Monday, 13 July 2015

Senator Shehu Sani: Awakening Aminu Kano?

Senator Shehu Sani: Awakening Aminu Kano?
Last week, Comrade Shehu Sani, senator representing Kaduna central senatorial district, paid a visit to the northern commercial city of Kano to see the families of some eminent politicians who straddled the first and second republic politics of northern Nigeria. They are all no longer with us. They are Mallam Aminu Kano, who was the ideologue of the politics of the masses, Talakawa; Alh Sabo Bakinzo, a major partner of Aminu Kano and himself a second republic governor of the old Kano state who was ousted on December 31, 1983, by the coup that ushered in the twenty-month rule of Gen Muhammadu Buhari; and then Mallam Mudi Spikin, also a major player in the progressive Talakawa politics.
During the visit, the Senator conferred with the families of the three deceased political leaders generally in solidarity and offering his goodwill. It was interesting to hear the voice of the widow of Mallam Aminu Kano in the report as broadcast on radio but all of that is not quite the reason for this piece today.
The question one may ask is “why is Shehu Sani making a visit to families of politicians in Kano and what does he stand to gain given that he only represents a constituency in Kaduna state? Or does he harbor some yet to be known political ambitions beyond being a senator?” Sure enough, these questions may not be out of place, after all one has heard various opinions on the person, or politics, of Shehu Sani, rightly or wrongly, as one who knows very well how to make capital of any occasion that presents in order to boost his profile nationally and internationally. These opinions have been around for quite a while. Recall that it was Comrade Shehu Sani, through his NGO – Civil Rights Congress – that first called for investigations by the Nigerian government into the circumstances that led to the death of Muhammad Yusuf in 2009, the leader of the Boko Haram who, it turned out, was slain in police custody.  That gesture would turn out to warm him up to elements in the group, as he himself would later suggest, to the extent that he would be able to broker the famed meeting between them and former President Olusegun Obasanjo to possibly mediate for possible peace during the early days of President Goodluck Jonathan.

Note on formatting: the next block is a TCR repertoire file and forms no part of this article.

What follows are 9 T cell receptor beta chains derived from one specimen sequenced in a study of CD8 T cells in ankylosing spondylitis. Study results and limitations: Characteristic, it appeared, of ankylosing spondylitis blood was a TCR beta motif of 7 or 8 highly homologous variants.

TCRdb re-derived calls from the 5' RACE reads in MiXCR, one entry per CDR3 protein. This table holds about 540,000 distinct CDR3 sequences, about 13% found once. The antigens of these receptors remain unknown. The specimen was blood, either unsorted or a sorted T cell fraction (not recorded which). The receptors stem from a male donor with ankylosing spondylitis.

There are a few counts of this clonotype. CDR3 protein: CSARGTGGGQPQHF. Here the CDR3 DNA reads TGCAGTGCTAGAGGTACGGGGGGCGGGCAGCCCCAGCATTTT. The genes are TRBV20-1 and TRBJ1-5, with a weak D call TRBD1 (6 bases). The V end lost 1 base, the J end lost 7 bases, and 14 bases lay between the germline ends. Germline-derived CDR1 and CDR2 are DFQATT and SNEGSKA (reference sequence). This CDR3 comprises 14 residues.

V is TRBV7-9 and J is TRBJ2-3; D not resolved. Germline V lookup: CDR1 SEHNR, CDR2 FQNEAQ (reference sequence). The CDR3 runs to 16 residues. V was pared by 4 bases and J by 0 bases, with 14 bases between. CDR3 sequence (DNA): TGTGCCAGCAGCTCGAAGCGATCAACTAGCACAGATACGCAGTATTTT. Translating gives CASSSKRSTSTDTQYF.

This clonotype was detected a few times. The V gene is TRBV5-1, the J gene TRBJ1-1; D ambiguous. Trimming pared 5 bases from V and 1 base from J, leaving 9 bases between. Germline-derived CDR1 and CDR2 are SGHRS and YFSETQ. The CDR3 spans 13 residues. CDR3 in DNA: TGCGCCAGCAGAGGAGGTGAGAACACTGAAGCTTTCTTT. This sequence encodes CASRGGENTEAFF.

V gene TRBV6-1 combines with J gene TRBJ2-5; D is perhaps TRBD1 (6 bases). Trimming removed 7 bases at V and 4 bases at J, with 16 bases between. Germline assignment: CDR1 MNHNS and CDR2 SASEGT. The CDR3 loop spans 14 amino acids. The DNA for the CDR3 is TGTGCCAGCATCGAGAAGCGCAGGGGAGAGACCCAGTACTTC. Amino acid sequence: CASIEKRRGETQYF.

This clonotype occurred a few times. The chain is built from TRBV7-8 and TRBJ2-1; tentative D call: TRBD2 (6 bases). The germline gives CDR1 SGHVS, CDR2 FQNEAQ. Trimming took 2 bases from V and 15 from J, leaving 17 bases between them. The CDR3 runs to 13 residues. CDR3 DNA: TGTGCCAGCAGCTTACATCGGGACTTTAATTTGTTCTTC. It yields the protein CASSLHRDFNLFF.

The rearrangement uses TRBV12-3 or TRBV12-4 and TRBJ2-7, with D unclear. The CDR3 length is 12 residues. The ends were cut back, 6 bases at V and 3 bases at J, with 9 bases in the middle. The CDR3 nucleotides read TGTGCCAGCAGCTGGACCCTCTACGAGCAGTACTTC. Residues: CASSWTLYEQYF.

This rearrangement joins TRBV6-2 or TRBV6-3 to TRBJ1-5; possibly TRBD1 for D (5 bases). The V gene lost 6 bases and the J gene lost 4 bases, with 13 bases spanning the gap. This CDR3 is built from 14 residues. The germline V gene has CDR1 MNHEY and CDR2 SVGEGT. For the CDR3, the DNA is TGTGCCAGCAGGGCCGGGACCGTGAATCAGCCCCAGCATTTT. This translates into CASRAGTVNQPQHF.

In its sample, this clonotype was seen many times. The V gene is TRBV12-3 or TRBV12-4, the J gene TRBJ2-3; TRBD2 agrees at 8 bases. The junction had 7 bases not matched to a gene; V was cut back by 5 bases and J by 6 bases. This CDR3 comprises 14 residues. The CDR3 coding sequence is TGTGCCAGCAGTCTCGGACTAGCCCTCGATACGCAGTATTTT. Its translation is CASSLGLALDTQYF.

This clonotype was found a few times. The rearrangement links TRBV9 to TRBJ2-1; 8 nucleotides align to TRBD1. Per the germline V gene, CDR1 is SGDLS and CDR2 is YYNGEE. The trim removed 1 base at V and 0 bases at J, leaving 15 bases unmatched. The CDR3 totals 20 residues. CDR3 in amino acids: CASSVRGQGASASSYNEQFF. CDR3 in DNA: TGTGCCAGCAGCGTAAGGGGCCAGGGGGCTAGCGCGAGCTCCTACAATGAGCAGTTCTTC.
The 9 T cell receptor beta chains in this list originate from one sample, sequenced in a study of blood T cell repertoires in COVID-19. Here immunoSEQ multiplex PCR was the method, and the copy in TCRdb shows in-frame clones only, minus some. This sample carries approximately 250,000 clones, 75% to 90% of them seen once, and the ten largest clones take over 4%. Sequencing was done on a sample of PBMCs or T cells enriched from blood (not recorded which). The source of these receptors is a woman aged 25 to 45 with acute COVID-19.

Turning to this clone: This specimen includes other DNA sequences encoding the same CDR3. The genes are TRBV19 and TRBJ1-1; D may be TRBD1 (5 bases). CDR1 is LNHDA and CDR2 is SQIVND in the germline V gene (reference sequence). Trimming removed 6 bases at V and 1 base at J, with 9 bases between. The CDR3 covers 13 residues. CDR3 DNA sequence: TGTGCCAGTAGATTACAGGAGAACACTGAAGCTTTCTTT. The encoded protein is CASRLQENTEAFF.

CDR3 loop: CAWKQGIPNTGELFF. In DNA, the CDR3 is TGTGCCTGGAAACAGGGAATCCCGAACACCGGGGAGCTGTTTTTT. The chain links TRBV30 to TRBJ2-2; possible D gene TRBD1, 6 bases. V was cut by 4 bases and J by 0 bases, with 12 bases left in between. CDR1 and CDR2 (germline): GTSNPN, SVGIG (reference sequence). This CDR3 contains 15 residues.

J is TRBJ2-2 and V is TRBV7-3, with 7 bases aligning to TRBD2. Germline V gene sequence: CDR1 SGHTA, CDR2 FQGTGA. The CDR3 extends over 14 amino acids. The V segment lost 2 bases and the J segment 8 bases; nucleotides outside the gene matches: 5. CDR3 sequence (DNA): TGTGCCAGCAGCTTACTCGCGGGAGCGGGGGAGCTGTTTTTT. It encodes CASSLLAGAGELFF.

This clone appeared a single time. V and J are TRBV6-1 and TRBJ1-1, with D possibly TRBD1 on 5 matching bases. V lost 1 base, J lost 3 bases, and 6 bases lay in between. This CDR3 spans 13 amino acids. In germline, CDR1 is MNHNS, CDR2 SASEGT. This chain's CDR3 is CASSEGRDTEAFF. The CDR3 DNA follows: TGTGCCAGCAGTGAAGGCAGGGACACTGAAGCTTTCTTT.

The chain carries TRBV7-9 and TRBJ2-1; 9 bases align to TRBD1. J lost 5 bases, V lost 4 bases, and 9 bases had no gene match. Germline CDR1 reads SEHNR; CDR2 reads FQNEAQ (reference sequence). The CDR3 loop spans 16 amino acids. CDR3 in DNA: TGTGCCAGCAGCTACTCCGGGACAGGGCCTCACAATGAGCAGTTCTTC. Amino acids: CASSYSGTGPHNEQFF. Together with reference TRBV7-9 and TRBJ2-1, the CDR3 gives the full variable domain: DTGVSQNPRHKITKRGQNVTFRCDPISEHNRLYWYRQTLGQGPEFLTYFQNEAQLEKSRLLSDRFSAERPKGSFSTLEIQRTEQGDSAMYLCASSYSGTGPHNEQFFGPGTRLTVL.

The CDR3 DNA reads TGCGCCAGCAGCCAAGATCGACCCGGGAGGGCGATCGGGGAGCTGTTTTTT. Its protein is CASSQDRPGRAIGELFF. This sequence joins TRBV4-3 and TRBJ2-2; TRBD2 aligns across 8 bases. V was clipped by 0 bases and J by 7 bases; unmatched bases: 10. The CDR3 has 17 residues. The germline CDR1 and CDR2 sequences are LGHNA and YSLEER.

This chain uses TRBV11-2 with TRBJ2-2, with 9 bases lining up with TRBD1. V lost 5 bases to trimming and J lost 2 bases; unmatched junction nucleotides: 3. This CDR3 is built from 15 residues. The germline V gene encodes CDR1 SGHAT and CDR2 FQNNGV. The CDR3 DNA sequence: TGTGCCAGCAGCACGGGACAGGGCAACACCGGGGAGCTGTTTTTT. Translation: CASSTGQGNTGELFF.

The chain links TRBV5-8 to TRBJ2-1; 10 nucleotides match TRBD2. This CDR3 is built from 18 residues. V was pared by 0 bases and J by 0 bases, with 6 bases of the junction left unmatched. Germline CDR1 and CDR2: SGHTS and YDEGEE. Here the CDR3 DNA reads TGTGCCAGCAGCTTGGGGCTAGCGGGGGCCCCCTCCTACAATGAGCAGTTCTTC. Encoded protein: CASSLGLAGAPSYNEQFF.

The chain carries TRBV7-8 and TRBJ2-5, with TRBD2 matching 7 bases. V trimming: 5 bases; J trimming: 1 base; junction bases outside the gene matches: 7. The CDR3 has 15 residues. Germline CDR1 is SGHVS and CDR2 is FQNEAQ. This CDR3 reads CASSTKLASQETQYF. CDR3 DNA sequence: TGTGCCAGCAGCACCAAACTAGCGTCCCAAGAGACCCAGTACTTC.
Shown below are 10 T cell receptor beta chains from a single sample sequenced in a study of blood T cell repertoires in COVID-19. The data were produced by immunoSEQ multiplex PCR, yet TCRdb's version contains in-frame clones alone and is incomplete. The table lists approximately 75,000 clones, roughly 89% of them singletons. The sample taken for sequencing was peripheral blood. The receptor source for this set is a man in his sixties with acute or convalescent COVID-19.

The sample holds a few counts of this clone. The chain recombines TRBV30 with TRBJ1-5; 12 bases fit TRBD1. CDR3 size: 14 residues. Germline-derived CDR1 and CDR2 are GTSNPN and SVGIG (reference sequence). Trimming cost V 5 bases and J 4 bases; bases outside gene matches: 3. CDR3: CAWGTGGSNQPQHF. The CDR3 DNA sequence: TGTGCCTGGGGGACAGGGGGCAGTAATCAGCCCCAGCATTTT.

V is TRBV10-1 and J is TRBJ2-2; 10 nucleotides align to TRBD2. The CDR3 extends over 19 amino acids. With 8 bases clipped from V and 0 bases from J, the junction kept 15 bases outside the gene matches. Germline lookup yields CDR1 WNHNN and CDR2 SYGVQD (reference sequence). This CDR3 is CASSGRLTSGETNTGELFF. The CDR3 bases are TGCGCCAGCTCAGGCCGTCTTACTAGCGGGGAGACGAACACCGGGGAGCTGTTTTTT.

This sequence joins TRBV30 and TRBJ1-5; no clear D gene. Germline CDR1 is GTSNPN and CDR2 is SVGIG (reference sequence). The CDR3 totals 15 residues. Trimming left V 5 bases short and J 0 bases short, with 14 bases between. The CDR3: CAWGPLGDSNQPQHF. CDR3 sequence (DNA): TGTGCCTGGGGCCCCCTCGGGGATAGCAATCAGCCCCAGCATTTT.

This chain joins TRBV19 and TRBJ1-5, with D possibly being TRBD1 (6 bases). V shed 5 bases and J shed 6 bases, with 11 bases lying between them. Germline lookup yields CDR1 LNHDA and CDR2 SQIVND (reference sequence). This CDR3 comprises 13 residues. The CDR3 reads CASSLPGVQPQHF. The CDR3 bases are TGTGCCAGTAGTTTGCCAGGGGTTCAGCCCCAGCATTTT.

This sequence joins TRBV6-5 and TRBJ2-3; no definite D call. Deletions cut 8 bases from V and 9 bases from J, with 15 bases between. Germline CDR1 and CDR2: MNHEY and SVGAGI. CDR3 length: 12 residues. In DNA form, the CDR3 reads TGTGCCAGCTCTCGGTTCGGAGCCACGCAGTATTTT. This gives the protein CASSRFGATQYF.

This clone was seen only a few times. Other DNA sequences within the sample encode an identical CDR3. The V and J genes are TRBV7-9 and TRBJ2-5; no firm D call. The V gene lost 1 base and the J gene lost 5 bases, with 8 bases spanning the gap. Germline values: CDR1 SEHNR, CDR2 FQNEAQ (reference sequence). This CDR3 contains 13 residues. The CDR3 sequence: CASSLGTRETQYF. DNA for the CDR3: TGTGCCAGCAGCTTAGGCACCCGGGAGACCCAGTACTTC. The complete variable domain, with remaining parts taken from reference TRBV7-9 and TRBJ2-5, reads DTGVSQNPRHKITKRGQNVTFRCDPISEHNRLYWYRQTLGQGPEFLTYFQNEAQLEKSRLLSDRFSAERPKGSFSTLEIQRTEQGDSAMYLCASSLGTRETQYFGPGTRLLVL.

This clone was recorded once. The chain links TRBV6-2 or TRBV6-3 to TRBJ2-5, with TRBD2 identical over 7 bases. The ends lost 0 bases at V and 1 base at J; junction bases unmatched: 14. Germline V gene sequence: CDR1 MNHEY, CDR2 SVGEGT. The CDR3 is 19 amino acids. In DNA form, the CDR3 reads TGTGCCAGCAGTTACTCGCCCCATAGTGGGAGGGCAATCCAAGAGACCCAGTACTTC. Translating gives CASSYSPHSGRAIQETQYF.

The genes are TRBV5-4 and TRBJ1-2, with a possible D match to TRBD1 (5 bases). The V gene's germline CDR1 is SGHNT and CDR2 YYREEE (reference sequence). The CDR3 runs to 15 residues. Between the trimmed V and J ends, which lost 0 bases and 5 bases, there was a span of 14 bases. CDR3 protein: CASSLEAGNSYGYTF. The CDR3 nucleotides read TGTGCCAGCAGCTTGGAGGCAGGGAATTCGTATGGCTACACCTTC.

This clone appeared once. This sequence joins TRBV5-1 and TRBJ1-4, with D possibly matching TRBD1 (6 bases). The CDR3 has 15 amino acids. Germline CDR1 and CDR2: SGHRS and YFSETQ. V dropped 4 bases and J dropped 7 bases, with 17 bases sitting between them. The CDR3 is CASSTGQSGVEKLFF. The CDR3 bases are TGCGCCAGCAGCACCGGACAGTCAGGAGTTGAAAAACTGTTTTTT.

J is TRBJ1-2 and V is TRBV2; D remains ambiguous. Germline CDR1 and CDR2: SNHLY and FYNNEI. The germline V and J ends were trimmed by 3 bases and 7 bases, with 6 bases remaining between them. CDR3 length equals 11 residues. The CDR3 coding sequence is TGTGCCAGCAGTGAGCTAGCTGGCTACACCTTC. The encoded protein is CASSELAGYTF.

Some people saw all of that on the part of Shehu Sani as nothing but the usual grandstanding that he and rights activist like him, probably all over the world, are known for. For me, a particular event in 2014 seemed to lend some wind to the sails of this perception. The government of Kaduna state passed a law banning the use motorbikes, popularly known as Okada, for commuter transport services in major cities in the state because of the security situation and the safety risk and traffic nuisance they had come to constitute. Shehu Sani and his Civil Rights Congress took the case up for the Okada riders as a rights violation issue and even went to court against the state government. I don’t know how the case ended. But to my mind, I thought that the case for the ban of Okada was self-evident and contesting it would suggest some modicum opportunism.
But a more reflective look at the senator’s visit, in my opinion, reveals a very profound significance that I think Nigerians, and particularly the north, must not miss. Comrade Shehu Sani has presented as a progressive and a pro-masses activist turned politician. He has in fact earned the moniker of “Jagoran Talakawa” – The Masses’ Leader - for himself. Mallam Aminu Kano, along with his cohorts, is the first known progressive from the north, as noted above, under his party Northern Elements Progressive Union (NEPU) which later mutated into the Peoples Redemption Party (PRP) in the second republic on whose platform he ran for president in 1979.
For me, Aminu Kano was the first and truest nationalist of his time to emerge from the north. He it was who extended a hand of friendship and alliance across the Niger to Azikiwe’s NCNC in the first republic. His and his party’s interest was simply the uplifting of the Nigerian masses, the Talakawas. He stood up against the northern feudal and elitist interests in the pursuit of the cause he believed in. Probably, if his vision had been vigourously pursued by the north, the lot of her teeming population would have been far better than what obtains today.
It is against this backdrop, therefore, that comrade Shehu Sani’s visit becomes profound. This is a nation that has paid no heed to, or even destroyed, its history. But the truth is that no nation makes any meaningful progress without memory. The Senator has resurrected a certain memory that the north and the nation at large could use in this journey or nationhood. He has reaffirmed that he is progressive and for the Talakawa by this significant gesture of invoking the kindred spirits of Mallam Aminu Kano, Sabo Bakinzo and Musa Spikin. He has shown us in no unclear terms the interests of whom he will represent in the senate. We shall watch him. He must stay faithful, loyal and honest.

BLUEPRINT Newspaper; Thur July 9, 2015; p3

1 comment:

  1. His visit may not be unconnected to the fact that they share similar political value....Jogoran Talakawa...